Predictions of a U.S. recession seem to be fading away, with recent economic data showing better-than-expected numbers in consumer spending and unemployment and pointing to a resilient U.S. economy.
The economy is looking so solid, in fact, that the Federal Reserve will likely double its projections for growth when it publishes its economic outlook next week. One estimate produced by the Atlanta Fed shows the economy expanding by 5.6% in the third quarter. And last week, Goldman Sachs cut its odds of recession to 15%, well below its projection of 35% in March.
While the Atlanta Fed’s data is often volatile, and the numbers will likely change in the coming weeks, one thing is clear: The U.S. economy is doing well, which is always good news for real estate investors.
What the Data Is Telling Us
The summer was a great time for retailers, with robust consumer spending numbers in June and July and unemployment around a five-decade low. Economic activity in the service sector rose for the eighth month in a row in August, while inflation has eased slightly but still remains above the Fed’s 2% target.
Financial markets have also shown resilience, even amid ongoing uncertainties. While corporate profits were down for the second straight quarter, investors remain undeterred, and some analysts are predicting the optimism will continue.
The numbers weren’t so positive three months ago, when Fed officials last updated their projections, estimating the economy would expand by a mere 1% in 2023. Still, it was much higher than the Fed’s projections in March, when they predicted a recession.
Now, the Fed is expected to increase those projections even more at the conclusion of its Sept. 19 and 20 policy meeting. And that could also mean the central bank scales back on the number of rate hikes in the coming year.
What This Means for Real Estate Investors
For over a year, the Fed has been adamant about raising interest rates to stop the threat of persistent inflation. Now, however, the central bank seems to be contemplating a rate hike pause as it evaluates its next steps.
The Fed raised rates in July from 5.25% to 5.5%, representing a 22-year high, but according to a recent poll from Reuters, economists expect rates to remain unchanged until at least the end of March 2024 before the Fed starts cutting rates.
Federal officials have cautioned over any major moves and have left the door open for more rate hikes, with Fed Chair Jerome Powell saying in August that the central bank would “proceed carefully” as it decides what to do next, given that inflation “remains too high.”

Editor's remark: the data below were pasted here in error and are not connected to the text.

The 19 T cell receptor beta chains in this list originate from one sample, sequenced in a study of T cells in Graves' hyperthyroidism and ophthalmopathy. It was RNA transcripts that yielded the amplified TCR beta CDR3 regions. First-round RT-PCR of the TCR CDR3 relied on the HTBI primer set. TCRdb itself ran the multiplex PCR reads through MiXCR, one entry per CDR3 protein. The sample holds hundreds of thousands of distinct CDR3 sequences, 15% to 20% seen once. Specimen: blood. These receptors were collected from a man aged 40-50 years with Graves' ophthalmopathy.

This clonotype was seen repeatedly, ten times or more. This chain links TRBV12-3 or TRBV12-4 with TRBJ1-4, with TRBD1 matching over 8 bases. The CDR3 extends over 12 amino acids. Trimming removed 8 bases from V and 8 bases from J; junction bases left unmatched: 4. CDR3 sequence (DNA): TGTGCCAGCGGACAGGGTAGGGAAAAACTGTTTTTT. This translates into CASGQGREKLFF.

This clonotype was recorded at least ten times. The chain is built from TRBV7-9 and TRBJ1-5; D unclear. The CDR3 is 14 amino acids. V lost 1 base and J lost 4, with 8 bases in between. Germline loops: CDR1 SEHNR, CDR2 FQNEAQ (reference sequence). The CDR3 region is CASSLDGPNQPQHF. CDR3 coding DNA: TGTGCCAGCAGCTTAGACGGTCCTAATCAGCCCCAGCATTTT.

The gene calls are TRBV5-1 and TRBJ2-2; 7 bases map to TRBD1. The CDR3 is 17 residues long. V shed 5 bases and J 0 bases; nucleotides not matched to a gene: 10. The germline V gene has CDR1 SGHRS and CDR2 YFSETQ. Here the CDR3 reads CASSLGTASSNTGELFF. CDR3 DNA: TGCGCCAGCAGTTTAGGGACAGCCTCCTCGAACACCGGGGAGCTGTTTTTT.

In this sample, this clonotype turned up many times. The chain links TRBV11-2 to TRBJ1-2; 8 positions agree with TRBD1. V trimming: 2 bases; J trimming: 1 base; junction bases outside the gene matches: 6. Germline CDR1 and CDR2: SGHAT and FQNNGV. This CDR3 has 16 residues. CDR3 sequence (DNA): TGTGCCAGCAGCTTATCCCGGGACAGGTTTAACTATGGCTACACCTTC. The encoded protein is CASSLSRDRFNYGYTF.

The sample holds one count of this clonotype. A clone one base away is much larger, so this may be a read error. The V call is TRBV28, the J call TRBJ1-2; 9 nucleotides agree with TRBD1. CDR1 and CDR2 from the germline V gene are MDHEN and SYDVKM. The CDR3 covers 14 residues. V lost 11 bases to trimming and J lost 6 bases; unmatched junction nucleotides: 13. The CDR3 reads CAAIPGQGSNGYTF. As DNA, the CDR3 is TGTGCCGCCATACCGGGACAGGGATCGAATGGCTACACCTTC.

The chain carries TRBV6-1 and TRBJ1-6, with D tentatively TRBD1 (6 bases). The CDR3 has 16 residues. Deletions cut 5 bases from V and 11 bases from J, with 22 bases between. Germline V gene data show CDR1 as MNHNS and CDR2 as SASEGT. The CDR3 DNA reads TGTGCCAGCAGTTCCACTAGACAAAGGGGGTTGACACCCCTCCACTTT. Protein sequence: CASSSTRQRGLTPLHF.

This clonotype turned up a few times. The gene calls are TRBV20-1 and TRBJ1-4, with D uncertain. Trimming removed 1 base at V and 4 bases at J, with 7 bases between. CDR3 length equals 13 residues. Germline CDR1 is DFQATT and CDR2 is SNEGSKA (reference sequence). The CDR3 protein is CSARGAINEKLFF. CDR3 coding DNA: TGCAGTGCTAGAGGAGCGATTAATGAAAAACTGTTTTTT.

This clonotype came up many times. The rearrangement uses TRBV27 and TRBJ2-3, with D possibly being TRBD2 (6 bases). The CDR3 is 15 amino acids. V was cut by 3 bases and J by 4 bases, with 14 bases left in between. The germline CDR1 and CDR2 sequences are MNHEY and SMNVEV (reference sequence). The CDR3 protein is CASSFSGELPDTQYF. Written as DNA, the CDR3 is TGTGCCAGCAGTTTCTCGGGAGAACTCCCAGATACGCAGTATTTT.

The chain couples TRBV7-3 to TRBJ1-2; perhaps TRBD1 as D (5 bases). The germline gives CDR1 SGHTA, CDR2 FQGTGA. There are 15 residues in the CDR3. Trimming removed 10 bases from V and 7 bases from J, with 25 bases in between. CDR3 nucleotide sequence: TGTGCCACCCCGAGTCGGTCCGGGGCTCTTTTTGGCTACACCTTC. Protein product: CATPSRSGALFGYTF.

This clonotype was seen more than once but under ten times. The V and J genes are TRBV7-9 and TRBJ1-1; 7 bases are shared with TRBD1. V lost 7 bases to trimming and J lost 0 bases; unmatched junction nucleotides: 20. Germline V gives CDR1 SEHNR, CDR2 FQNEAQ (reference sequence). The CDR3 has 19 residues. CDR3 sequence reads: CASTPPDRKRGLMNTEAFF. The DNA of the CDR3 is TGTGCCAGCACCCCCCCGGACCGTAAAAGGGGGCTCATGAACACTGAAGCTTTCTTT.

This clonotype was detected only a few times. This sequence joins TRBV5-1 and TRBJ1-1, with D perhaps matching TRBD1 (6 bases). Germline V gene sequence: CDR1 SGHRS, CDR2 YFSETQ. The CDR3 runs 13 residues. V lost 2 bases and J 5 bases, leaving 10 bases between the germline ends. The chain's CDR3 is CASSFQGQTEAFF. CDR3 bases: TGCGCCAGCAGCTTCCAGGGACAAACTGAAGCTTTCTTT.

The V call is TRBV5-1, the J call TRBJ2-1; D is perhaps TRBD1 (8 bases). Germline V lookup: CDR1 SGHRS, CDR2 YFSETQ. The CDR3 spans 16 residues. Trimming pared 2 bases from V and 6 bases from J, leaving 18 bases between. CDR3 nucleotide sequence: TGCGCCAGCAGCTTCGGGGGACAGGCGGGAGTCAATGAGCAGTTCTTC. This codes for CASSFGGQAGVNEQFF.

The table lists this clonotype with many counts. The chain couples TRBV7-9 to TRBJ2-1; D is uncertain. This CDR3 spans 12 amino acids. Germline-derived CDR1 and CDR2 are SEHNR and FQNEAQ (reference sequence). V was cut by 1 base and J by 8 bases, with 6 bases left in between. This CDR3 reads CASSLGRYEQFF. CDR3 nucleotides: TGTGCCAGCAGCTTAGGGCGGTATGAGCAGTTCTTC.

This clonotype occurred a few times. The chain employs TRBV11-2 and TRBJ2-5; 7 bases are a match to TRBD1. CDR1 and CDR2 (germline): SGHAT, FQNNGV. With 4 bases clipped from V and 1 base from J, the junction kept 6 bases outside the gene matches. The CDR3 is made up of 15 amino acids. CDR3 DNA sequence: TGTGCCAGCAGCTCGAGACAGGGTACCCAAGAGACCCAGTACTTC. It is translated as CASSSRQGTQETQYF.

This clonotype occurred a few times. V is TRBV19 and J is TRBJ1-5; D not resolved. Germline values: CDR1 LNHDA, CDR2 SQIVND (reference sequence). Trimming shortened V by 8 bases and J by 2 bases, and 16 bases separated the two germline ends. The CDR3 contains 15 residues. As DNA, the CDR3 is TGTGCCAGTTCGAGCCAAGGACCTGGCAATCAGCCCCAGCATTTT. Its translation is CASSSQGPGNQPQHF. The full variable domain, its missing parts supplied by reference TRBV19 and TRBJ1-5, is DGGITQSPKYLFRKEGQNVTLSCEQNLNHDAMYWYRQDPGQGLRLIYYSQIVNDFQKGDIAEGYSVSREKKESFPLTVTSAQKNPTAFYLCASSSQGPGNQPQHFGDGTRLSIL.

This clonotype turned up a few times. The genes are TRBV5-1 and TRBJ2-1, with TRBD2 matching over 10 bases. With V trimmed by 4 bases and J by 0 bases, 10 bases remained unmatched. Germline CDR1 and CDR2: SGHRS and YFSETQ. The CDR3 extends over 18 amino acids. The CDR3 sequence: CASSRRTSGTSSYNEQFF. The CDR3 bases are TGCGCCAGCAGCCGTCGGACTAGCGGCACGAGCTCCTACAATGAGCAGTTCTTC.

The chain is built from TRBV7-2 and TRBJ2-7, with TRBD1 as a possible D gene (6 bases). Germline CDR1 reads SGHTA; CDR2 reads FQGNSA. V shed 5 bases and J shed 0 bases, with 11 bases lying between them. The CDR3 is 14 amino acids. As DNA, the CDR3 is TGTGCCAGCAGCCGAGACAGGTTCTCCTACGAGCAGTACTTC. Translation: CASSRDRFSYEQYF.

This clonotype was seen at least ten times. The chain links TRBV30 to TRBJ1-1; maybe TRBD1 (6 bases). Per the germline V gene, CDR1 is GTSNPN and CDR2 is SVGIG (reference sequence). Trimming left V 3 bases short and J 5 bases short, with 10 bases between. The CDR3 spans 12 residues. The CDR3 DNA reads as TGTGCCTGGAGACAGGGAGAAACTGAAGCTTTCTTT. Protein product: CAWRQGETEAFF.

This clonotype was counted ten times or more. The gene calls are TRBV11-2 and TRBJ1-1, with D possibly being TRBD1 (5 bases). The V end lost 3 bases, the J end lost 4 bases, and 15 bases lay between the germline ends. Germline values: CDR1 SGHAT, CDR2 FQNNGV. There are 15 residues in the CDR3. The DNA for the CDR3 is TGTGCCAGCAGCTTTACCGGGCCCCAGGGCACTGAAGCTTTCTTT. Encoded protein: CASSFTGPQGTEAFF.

A potential pause in increasing Fed rates is good news for the real estate market, and it’s even better if rates are cut. Mortgage rates continue to hold at around 7%, increasing already high real estate costs across the country.
Of course, there are several factors that could change. We don’t know exactly what the Fed will do or how the data will play out in the coming months. And even if third-quarter GDP is strong, the numbers have been delayed and won’t be released until mid-October.
The other unknown factor is whether consumer spending will keep up when student loan payments resume in October. Moody’s Analytics estimates that about $70 billion a year will be pulled out of the economy when repayments begin. But while some economists are expecting consumers to cut back on spending, Moody’s doesn’t expect it to drag the economy into a recession.
The Bottom Line
The U.S. economy appears to be in a good place. While inflation continues to elude the Fed’s target rate, the rest of the economy is doing so well that the central bank is likely to increase its GDP projections for the rest of the year. It may even pause rate hikes in the coming months, hopefully keeping mortgage rates from rising further than they have.
While there are still some unknowns, it seems that the fear of a recession this year is easing, which is good news for the economy and real estate market overall.
Note By BiggerPockets: These are opinions written by the author and do not necessarily represent the opinions of BiggerPockets.